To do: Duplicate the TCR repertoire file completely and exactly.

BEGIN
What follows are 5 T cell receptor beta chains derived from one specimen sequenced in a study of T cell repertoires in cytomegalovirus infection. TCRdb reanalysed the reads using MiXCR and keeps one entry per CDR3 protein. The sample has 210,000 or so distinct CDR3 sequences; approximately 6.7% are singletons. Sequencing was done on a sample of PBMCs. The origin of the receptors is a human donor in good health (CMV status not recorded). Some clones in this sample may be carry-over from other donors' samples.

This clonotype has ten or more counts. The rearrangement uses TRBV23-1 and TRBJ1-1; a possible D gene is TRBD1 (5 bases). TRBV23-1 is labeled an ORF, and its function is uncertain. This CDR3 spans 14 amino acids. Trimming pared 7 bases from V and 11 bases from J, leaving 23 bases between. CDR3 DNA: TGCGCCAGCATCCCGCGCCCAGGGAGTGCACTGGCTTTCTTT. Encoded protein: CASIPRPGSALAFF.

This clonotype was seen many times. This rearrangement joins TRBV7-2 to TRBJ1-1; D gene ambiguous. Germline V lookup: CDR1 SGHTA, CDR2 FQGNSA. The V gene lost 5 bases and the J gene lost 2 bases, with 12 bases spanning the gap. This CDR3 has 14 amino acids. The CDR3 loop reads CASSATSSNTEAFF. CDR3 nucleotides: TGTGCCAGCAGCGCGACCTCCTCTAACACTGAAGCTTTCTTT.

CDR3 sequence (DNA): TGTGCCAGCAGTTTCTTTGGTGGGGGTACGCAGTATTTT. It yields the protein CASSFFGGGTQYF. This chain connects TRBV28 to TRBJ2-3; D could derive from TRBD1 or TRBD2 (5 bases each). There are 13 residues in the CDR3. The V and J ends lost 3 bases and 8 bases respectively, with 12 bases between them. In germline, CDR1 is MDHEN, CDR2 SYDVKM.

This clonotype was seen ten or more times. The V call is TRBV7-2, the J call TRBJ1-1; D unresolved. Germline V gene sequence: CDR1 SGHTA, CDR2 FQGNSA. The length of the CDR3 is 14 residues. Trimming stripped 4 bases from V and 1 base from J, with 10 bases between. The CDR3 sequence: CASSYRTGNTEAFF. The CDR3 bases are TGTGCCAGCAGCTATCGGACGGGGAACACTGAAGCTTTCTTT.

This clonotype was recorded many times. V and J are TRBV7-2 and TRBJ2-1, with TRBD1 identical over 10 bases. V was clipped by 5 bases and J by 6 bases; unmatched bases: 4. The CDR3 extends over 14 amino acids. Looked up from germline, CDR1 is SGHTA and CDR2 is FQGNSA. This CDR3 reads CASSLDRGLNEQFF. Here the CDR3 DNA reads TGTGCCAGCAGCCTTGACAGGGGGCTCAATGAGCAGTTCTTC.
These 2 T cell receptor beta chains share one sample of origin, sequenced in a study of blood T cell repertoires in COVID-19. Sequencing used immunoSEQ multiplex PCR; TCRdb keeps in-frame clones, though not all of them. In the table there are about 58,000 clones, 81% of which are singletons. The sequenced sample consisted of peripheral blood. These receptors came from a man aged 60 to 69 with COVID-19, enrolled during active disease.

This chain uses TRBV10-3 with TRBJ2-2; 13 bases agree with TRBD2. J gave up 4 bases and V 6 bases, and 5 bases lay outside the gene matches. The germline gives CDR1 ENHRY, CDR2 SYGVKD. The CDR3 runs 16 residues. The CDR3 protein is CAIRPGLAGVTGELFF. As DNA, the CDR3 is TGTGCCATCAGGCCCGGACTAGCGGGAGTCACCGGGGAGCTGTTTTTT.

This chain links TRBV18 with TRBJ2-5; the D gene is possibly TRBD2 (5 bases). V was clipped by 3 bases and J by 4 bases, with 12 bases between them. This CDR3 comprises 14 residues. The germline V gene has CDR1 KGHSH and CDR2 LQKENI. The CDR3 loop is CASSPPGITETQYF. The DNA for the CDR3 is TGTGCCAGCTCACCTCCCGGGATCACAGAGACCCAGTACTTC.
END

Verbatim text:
What follows are 5 T cell receptor beta chains derived from one specimen sequenced in a study of T cell repertoires in cytomegalovirus infection. TCRdb reanalysed the reads using MiXCR and keeps one entry per CDR3 protein. The sample has 210,000 or so distinct CDR3 sequences; approximately 6.7% are singletons. Sequencing was done on a sample of PBMCs. The origin of the receptors is a human donor in good health (CMV status not recorded). Some clones in this sample may be carry-over from other donors' samples.

This clonotype has ten or more counts. The rearrangement uses TRBV23-1 and TRBJ1-1; a possible D gene is TRBD1 (5 bases). TRBV23-1 is labeled an ORF, and its function is uncertain. This CDR3 spans 14 amino acids. Trimming pared 7 bases from V and 11 bases from J, leaving 23 bases between. CDR3 DNA: TGCGCCAGCATCCCGCGCCCAGGGAGTGCACTGGCTTTCTTT. Encoded protein: CASIPRPGSALAFF.

This clonotype was seen many times. This rearrangement joins TRBV7-2 to TRBJ1-1; D gene ambiguous. Germline V lookup: CDR1 SGHTA, CDR2 FQGNSA. The V gene lost 5 bases and the J gene lost 2 bases, with 12 bases spanning the gap. This CDR3 has 14 amino acids. The CDR3 loop reads CASSATSSNTEAFF. CDR3 nucleotides: TGTGCCAGCAGCGCGACCTCCTCTAACACTGAAGCTTTCTTT.

CDR3 sequence (DNA): TGTGCCAGCAGTTTCTTTGGTGGGGGTACGCAGTATTTT. It yields the protein CASSFFGGGTQYF. This chain connects TRBV28 to TRBJ2-3; D could derive from TRBD1 or TRBD2 (5 bases each). There are 13 residues in the CDR3. The V and J ends lost 3 bases and 8 bases respectively, with 12 bases between them. In germline, CDR1 is MDHEN, CDR2 SYDVKM.

This clonotype was seen ten or more times. The V call is TRBV7-2, the J call TRBJ1-1; D unresolved. Germline V gene sequence: CDR1 SGHTA, CDR2 FQGNSA. The length of the CDR3 is 14 residues. Trimming stripped 4 bases from V and 1 base from J, with 10 bases between. The CDR3 sequence: CASSYRTGNTEAFF. The CDR3 bases are TGTGCCAGCAGCTATCGGACGGGGAACACTGAAGCTTTCTTT.

This clonotype was recorded many times. V and J are TRBV7-2 and TRBJ2-1, with TRBD1 identical over 10 bases. V was clipped by 5 bases and J by 6 bases; unmatched bases: 4. The CDR3 extends over 14 amino acids. Looked up from germline, CDR1 is SGHTA and CDR2 is FQGNSA. This CDR3 reads CASSLDRGLNEQFF. Here the CDR3 DNA reads TGTGCCAGCAGCCTTGACAGGGGGCTCAATGAGCAGTTCTTC.
These 2 T cell receptor beta chains share one sample of origin, sequenced in a study of blood T cell repertoires in COVID-19. Sequencing used immunoSEQ multiplex PCR; TCRdb keeps in-frame clones, though not all of them. In the table there are about 58,000 clones, 81% of which are singletons. The sequenced sample consisted of peripheral blood. These receptors came from a man aged 60 to 69 with COVID-19, enrolled during active disease.

This chain uses TRBV10-3 with TRBJ2-2; 13 bases agree with TRBD2. J gave up 4 bases and V 6 bases, and 5 bases lay outside the gene matches. The germline gives CDR1 ENHRY, CDR2 SYGVKD. The CDR3 runs 16 residues. The CDR3 protein is CAIRPGLAGVTGELFF. As DNA, the CDR3 is TGTGCCATCAGGCCCGGACTAGCGGGAGTCACCGGGGAGCTGTTTTTT.

This chain links TRBV18 with TRBJ2-5; the D gene is possibly TRBD2 (5 bases). V was clipped by 3 bases and J by 4 bases, with 12 bases between them. This CDR3 comprises 14 residues. The germline V gene has CDR1 KGHSH and CDR2 LQKENI. The CDR3 loop is CASSPPGITETQYF. The DNA for the CDR3 is TGTGCCAGCTCACCTCCCGGGATCACAGAGACCCAGTACTTC.